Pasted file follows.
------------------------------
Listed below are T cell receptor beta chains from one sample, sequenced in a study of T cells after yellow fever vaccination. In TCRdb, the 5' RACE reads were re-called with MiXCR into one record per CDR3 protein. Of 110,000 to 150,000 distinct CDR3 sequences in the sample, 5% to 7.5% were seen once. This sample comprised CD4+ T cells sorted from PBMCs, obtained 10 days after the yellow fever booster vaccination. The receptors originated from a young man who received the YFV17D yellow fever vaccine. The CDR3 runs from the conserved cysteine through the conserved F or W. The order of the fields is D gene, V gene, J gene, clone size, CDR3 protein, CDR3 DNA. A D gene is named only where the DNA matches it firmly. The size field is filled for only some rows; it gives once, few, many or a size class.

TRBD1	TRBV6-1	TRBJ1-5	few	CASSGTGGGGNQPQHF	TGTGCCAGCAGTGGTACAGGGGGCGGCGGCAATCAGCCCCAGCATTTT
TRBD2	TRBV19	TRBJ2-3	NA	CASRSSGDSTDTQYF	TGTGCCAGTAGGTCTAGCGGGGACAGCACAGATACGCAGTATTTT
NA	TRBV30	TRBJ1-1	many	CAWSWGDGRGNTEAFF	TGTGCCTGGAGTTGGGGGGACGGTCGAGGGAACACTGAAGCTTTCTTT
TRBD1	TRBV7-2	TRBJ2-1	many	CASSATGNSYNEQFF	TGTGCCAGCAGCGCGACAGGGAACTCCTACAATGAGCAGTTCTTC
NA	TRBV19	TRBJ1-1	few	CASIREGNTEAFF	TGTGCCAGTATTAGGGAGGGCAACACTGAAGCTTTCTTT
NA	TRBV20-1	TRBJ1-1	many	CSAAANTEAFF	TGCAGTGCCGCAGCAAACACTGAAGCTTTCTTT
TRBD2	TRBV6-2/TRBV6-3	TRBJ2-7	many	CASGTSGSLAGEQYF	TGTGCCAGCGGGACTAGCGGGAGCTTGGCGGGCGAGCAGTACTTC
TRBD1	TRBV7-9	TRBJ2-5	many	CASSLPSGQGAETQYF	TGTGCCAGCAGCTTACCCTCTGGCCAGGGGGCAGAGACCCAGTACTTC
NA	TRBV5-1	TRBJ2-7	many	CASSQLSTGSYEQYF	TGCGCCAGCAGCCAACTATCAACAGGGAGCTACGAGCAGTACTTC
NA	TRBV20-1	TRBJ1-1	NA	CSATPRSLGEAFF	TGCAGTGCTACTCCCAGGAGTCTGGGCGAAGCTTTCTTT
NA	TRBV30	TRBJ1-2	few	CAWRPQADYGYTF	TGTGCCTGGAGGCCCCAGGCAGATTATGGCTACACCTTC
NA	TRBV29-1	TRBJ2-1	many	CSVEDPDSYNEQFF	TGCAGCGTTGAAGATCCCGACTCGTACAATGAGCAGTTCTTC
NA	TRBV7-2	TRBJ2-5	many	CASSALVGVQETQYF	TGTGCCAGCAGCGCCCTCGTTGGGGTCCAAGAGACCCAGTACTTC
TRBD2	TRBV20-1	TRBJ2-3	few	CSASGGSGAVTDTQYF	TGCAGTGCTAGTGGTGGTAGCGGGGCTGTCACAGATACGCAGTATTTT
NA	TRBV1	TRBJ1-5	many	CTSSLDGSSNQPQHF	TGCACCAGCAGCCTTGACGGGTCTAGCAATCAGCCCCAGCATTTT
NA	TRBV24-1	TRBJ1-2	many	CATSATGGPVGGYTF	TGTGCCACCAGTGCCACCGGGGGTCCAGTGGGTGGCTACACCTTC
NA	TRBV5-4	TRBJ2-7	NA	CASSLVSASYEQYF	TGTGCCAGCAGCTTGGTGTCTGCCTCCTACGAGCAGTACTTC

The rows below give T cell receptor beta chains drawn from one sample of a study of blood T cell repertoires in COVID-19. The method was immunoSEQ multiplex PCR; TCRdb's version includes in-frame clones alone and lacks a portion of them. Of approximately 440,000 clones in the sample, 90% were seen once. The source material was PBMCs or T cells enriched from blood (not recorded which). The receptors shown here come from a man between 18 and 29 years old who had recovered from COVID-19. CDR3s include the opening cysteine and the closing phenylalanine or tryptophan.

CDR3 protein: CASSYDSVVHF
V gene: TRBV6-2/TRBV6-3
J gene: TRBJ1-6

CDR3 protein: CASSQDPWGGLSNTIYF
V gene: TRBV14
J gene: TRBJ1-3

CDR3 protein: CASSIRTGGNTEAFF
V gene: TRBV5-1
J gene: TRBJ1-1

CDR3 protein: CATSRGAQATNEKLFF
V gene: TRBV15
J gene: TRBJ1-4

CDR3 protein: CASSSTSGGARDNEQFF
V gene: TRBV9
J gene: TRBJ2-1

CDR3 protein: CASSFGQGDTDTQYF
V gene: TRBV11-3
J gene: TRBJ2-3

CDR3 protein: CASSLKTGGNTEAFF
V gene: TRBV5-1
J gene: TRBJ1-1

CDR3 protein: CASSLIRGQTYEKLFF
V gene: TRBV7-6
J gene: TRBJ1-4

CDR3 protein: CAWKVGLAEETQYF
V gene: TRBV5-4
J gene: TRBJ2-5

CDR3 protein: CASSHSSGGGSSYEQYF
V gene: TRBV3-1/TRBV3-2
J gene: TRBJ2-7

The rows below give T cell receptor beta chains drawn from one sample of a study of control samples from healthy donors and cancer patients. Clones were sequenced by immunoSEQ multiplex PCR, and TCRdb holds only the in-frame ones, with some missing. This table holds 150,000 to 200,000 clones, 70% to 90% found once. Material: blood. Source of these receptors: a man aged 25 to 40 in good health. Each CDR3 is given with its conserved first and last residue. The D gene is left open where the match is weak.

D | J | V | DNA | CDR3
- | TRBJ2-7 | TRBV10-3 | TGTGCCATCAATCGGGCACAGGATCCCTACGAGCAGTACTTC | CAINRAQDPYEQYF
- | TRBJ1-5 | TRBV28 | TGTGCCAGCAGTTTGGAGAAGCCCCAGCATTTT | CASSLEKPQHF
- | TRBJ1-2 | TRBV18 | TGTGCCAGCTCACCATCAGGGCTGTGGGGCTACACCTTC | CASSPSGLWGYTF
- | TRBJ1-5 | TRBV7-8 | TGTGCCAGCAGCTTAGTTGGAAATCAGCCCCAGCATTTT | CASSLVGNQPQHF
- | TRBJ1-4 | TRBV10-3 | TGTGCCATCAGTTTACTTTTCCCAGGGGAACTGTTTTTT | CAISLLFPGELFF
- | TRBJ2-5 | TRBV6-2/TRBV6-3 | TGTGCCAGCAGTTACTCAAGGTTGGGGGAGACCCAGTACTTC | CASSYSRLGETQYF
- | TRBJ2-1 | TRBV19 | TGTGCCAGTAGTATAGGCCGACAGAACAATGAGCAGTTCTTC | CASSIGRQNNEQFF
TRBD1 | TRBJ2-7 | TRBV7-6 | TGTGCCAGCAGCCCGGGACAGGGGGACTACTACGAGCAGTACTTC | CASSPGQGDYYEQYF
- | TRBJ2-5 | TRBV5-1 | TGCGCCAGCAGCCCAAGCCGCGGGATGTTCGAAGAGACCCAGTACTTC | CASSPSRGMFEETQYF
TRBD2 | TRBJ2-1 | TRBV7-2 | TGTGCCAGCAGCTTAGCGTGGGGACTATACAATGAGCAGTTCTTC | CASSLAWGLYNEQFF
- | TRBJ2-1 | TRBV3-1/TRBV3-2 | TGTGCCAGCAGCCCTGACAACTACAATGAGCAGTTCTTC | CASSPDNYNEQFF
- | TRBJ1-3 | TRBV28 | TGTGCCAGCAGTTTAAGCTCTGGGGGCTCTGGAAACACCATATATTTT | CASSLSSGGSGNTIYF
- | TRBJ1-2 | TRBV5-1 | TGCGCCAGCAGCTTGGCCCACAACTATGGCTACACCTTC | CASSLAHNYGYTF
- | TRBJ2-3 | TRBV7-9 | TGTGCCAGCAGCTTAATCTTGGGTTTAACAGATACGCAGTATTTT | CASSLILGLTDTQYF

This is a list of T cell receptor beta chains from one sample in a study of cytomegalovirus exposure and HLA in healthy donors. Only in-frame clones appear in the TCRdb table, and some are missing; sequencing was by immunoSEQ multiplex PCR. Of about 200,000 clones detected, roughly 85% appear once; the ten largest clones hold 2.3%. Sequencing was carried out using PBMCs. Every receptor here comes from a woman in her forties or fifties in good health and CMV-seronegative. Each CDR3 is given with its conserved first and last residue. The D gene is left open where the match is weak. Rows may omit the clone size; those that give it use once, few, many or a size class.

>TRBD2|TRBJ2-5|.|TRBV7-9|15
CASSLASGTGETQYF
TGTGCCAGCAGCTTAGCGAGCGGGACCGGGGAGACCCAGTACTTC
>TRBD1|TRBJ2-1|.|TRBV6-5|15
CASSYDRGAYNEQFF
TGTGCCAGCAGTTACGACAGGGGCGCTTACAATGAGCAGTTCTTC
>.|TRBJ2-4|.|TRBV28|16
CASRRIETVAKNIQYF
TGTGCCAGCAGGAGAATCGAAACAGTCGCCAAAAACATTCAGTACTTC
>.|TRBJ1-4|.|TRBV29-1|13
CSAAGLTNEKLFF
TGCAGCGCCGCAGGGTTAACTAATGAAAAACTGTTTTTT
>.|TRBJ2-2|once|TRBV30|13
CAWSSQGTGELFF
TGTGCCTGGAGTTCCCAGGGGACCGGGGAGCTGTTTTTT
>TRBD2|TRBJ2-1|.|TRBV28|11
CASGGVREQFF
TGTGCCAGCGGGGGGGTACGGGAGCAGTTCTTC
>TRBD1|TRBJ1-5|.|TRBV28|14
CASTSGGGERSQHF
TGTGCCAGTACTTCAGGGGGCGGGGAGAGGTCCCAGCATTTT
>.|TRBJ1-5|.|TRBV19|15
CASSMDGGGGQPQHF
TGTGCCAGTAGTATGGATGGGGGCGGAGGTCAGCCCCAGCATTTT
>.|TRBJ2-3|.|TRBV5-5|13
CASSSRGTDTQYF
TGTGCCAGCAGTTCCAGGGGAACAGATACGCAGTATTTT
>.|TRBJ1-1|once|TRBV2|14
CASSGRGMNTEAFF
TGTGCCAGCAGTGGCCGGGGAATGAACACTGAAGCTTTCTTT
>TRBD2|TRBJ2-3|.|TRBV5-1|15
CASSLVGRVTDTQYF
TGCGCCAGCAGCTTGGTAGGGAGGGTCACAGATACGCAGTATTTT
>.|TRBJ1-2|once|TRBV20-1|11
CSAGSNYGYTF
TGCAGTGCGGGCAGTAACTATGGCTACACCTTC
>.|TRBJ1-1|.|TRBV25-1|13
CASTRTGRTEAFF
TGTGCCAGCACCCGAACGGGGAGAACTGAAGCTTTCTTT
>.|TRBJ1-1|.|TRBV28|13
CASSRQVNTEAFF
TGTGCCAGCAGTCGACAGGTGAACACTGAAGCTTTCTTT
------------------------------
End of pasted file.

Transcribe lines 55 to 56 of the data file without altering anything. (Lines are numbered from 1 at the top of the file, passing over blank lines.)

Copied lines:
- | TRBJ1-5 | TRBV7-8 | TGTGCCAGCAGCTTAGTTGGAAATCAGCCCCAGCATTTT | CASSLVGNQPQHF
- | TRBJ1-4 | TRBV10-3 | TGTGCCATCAGTTTACTTTTCCCAGGGGAACTGTTTTTT | CAISLLFPGELFF